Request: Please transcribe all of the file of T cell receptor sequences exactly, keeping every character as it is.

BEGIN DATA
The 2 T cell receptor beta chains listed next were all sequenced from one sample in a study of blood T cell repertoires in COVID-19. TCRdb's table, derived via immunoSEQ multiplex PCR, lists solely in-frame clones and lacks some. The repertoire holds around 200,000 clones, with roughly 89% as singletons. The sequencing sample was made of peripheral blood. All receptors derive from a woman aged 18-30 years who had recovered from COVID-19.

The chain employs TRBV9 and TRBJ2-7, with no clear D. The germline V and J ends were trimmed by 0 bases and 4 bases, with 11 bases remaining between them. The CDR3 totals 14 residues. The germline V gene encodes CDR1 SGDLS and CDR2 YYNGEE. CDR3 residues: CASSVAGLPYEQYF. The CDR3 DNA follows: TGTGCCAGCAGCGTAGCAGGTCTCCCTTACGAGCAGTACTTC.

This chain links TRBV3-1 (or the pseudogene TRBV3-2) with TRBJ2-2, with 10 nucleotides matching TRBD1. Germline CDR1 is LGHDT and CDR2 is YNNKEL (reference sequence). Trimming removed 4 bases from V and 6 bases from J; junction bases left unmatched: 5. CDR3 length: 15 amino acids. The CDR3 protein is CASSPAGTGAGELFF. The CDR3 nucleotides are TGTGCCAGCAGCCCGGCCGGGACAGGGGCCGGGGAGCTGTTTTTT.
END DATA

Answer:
The 2 T cell receptor beta chains listed next were all sequenced from one sample in a study of blood T cell repertoires in COVID-19. TCRdb's table, derived via immunoSEQ multiplex PCR, lists solely in-frame clones and lacks some. The repertoire holds around 200,000 clones, with roughly 89% as singletons. The sequencing sample was made of peripheral blood. All receptors derive from a woman aged 18-30 years who had recovered from COVID-19.

The chain employs TRBV9 and TRBJ2-7, with no clear D. The germline V and J ends were trimmed by 0 bases and 4 bases, with 11 bases remaining between them. The CDR3 totals 14 residues. The germline V gene encodes CDR1 SGDLS and CDR2 YYNGEE. CDR3 residues: CASSVAGLPYEQYF. The CDR3 DNA follows: TGTGCCAGCAGCGTAGCAGGTCTCCCTTACGAGCAGTACTTC.

This chain links TRBV3-1 (or the pseudogene TRBV3-2) with TRBJ2-2, with 10 nucleotides matching TRBD1. Germline CDR1 is LGHDT and CDR2 is YNNKEL (reference sequence). Trimming removed 4 bases from V and 6 bases from J; junction bases left unmatched: 5. CDR3 length: 15 amino acids. The CDR3 protein is CASSPAGTGAGELFF. The CDR3 nucleotides are TGTGCCAGCAGCCCGGCCGGGACAGGGGCCGGGGAGCTGTTTTTT.